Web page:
A researcher from Hull York Medical School (HYMS) has helped design and set up a study which has been hailed as the biggest leap in diagnosing prostate cancer in decades.
The study, which was published in the Lancet medical journal, was led by researchers from University College London, with collaboration from a multi-disciplinary team including Dr Rhian Gabe from HYMS.
Prostate cancer is the most common cancer in British men. If men have high prostate specific antigen (PSA) levels in the blood, they are referred for a biopsy.
Researchers revealed that an advanced MRI technique can pick up 93 per cent of aggressive cancers, compared with 48 per cent for a standard biopsy.
The study on 576 men showed more than a quarter could be spared invasive biopsies. The current standard technique for prostate biopsy can miss a cancer that is there, fail to spot whether it is aggressive, and biopsies can cause side-effects including bleeding, serious infections and erectile dysfunction.
Around 100,000 to 120,000 men go through this every year in the UK.
The trial, at 11 hospitals in the UK, used multi-parametric MRI on men with high PSA levels.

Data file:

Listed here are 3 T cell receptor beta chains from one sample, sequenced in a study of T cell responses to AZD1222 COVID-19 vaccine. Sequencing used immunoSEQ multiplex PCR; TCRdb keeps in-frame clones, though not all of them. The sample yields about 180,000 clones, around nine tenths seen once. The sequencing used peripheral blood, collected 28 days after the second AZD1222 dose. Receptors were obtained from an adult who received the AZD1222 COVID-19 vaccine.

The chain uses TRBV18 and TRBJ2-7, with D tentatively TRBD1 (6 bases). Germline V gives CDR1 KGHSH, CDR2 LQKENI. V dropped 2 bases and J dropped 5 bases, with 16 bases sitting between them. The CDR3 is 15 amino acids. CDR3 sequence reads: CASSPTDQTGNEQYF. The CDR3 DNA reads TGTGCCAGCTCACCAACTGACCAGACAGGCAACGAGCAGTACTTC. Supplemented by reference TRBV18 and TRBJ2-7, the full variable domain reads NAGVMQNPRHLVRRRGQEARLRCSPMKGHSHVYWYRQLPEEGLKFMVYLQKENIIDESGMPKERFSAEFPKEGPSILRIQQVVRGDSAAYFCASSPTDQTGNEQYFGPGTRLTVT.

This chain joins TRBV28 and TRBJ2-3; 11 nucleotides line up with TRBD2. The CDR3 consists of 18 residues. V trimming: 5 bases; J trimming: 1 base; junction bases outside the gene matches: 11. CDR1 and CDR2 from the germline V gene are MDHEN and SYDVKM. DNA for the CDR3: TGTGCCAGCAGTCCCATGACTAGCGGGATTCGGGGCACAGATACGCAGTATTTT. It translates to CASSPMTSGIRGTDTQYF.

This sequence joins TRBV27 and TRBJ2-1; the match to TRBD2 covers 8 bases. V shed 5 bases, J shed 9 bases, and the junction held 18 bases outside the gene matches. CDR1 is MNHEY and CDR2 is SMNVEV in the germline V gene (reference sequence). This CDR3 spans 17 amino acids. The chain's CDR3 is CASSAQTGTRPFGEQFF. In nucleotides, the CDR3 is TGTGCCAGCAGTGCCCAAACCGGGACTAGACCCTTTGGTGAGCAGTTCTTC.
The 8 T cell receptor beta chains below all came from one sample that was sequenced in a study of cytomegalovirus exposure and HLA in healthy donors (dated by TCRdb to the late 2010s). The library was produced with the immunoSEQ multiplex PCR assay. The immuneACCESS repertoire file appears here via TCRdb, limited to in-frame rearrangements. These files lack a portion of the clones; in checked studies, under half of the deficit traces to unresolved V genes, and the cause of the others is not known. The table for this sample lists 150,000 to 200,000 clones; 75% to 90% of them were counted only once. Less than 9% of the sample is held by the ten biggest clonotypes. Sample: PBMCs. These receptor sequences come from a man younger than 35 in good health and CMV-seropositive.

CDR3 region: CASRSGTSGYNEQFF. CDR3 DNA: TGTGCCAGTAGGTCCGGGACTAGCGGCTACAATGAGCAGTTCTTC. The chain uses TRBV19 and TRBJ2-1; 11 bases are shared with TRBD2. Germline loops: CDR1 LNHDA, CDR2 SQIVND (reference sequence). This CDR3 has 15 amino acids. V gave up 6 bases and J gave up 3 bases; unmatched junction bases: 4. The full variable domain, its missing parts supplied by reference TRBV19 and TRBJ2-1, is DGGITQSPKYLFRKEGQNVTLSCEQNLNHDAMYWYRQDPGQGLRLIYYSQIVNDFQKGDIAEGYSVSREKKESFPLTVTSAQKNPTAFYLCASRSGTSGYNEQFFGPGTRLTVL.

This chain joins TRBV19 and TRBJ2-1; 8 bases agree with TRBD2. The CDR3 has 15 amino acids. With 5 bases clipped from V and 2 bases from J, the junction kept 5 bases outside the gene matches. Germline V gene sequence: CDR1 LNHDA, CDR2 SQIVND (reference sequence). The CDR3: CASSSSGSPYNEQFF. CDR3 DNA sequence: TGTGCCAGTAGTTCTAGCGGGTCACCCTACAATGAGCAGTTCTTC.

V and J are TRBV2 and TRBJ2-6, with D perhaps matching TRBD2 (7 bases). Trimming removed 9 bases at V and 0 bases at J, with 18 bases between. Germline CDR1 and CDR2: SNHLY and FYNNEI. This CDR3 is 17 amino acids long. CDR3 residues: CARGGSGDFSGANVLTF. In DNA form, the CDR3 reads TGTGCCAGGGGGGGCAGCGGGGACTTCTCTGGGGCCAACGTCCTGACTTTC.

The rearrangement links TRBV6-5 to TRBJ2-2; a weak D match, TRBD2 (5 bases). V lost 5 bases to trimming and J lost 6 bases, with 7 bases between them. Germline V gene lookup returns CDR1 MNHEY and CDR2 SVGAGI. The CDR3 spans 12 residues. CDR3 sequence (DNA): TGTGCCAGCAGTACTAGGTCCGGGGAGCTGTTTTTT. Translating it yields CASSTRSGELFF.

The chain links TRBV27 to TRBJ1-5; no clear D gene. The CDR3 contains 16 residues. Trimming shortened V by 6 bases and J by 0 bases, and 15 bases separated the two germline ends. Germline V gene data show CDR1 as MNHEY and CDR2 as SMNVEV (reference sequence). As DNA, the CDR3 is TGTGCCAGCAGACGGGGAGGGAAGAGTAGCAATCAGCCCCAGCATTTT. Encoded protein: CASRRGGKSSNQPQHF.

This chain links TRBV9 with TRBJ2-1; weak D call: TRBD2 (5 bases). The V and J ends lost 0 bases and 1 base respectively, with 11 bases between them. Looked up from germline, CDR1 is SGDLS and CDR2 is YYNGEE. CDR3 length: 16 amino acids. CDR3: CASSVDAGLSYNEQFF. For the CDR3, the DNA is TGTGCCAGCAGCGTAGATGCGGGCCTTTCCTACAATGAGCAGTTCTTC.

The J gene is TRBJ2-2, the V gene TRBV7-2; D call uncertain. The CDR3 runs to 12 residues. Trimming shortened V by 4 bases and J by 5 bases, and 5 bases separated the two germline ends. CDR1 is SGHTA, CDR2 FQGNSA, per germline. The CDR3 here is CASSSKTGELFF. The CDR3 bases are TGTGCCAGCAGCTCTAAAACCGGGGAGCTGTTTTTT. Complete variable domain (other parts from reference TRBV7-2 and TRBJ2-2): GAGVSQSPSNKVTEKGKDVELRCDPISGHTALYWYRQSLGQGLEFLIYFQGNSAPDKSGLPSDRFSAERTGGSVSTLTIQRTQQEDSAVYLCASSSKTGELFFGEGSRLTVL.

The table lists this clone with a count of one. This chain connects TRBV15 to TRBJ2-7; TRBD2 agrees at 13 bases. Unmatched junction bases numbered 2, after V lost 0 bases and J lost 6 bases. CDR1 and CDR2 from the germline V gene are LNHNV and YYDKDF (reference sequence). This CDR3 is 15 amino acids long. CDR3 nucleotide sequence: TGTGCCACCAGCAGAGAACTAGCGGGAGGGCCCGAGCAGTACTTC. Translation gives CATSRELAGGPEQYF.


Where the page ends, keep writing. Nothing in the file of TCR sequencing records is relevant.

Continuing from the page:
Dr Gabe said: “The study is ground-breaking because of the implications for future recommendations regarding diagnostic tests for prostate cancer and the potential benefit derived by the vast numbers of men referred for prostate biopsies on the basis of elevated PSA levels.
“The study has highlighted inadequacies with standard biopsies with only half the clinically significant cancers being detected in a cohort of men with elevated PSA.
“The results also suggest that advanced MRI prior to biopsy could identify about a quarter of men who could safely avoid unnecessary biopsies and in future, could be used to guide prostate biopsy to greatly improve detection of clinically significant cancer.”
For this strategy to be implemented across the NHS, a number of important capacity issues such as training of radiologists would be need to be addressed, Dr Gabe added.
Prostate Cancer UK has described the results as the biggest leap forward in prostate cancer diagnosis in decades.